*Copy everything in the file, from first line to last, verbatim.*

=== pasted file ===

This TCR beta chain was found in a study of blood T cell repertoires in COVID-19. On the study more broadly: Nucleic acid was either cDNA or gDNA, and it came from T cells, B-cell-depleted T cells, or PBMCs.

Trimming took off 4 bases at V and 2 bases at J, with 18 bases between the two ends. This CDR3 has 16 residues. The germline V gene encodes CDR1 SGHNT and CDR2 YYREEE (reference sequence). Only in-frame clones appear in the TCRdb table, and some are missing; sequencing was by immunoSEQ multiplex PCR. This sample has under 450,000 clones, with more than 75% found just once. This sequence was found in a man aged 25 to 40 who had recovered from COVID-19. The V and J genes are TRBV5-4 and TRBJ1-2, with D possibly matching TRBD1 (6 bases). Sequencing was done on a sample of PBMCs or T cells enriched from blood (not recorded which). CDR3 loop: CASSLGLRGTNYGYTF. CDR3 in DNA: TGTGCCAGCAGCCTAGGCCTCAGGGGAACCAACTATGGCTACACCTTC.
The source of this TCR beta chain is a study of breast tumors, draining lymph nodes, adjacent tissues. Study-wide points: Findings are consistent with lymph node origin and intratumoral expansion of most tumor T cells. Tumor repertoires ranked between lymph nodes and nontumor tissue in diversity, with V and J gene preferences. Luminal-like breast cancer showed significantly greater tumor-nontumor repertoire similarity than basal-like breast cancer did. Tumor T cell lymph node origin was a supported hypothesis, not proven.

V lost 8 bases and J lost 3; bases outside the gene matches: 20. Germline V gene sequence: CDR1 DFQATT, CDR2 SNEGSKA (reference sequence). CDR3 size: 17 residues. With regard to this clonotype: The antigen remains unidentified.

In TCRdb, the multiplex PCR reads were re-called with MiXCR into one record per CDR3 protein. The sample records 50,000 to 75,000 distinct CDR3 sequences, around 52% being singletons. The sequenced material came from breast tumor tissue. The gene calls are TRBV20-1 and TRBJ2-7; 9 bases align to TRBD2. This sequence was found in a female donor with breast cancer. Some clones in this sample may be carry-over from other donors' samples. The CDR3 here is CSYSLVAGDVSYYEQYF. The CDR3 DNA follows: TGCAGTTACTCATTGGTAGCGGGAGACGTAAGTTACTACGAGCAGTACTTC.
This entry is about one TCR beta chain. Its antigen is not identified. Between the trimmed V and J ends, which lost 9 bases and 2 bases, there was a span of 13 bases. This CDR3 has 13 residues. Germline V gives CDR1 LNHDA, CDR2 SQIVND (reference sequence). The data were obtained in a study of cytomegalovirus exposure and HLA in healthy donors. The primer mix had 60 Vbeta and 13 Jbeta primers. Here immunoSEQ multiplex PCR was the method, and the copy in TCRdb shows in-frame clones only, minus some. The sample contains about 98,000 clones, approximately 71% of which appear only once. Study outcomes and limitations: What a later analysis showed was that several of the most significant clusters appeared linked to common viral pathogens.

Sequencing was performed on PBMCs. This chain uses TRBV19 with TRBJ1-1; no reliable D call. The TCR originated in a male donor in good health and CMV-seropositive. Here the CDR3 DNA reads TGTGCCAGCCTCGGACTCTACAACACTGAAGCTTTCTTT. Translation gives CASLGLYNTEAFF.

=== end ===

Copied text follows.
This TCR beta chain was found in a study of blood T cell repertoires in COVID-19. On the study more broadly: Nucleic acid was either cDNA or gDNA, and it came from T cells, B-cell-depleted T cells, or PBMCs.

Trimming took off 4 bases at V and 2 bases at J, with 18 bases between the two ends. This CDR3 has 16 residues. The germline V gene encodes CDR1 SGHNT and CDR2 YYREEE (reference sequence). Only in-frame clones appear in the TCRdb table, and some are missing; sequencing was by immunoSEQ multiplex PCR. This sample has under 450,000 clones, with more than 75% found just once. This sequence was found in a man aged 25 to 40 who had recovered from COVID-19. The V and J genes are TRBV5-4 and TRBJ1-2, with D possibly matching TRBD1 (6 bases). Sequencing was done on a sample of PBMCs or T cells enriched from blood (not recorded which). CDR3 loop: CASSLGLRGTNYGYTF. CDR3 in DNA: TGTGCCAGCAGCCTAGGCCTCAGGGGAACCAACTATGGCTACACCTTC.
The source of this TCR beta chain is a study of breast tumors, draining lymph nodes, adjacent tissues. Study-wide points: Findings are consistent with lymph node origin and intratumoral expansion of most tumor T cells. Tumor repertoires ranked between lymph nodes and nontumor tissue in diversity, with V and J gene preferences. Luminal-like breast cancer showed significantly greater tumor-nontumor repertoire similarity than basal-like breast cancer did. Tumor T cell lymph node origin was a supported hypothesis, not proven.

V lost 8 bases and J lost 3; bases outside the gene matches: 20. Germline V gene sequence: CDR1 DFQATT, CDR2 SNEGSKA (reference sequence). CDR3 size: 17 residues. With regard to this clonotype: The antigen remains unidentified.

In TCRdb, the multiplex PCR reads were re-called with MiXCR into one record per CDR3 protein. The sample records 50,000 to 75,000 distinct CDR3 sequences, around 52% being singletons. The sequenced material came from breast tumor tissue. The gene calls are TRBV20-1 and TRBJ2-7; 9 bases align to TRBD2. This sequence was found in a female donor with breast cancer. Some clones in this sample may be carry-over from other donors' samples. The CDR3 here is CSYSLVAGDVSYYEQYF. The CDR3 DNA follows: TGCAGTTACTCATTGGTAGCGGGAGACGTAAGTTACTACGAGCAGTACTTC.
This entry is about one TCR beta chain. Its antigen is not identified. Between the trimmed V and J ends, which lost 9 bases and 2 bases, there was a span of 13 bases. This CDR3 has 13 residues. Germline V gives CDR1 LNHDA, CDR2 SQIVND (reference sequence). The data were obtained in a study of cytomegalovirus exposure and HLA in healthy donors. The primer mix had 60 Vbeta and 13 Jbeta primers. Here immunoSEQ multiplex PCR was the method, and the copy in TCRdb shows in-frame clones only, minus some. The sample contains about 98,000 clones, approximately 71% of which appear only once. Study outcomes and limitations: What a later analysis showed was that several of the most significant clusters appeared linked to common viral pathogens.

Sequencing was performed on PBMCs. This chain uses TRBV19 with TRBJ1-1; no reliable D call. The TCR originated in a male donor in good health and CMV-seropositive. Here the CDR3 DNA reads TGTGCCAGCCTCGGACTCTACAACACTGAAGCTTTCTTT. Translation gives CASLGLYNTEAFF.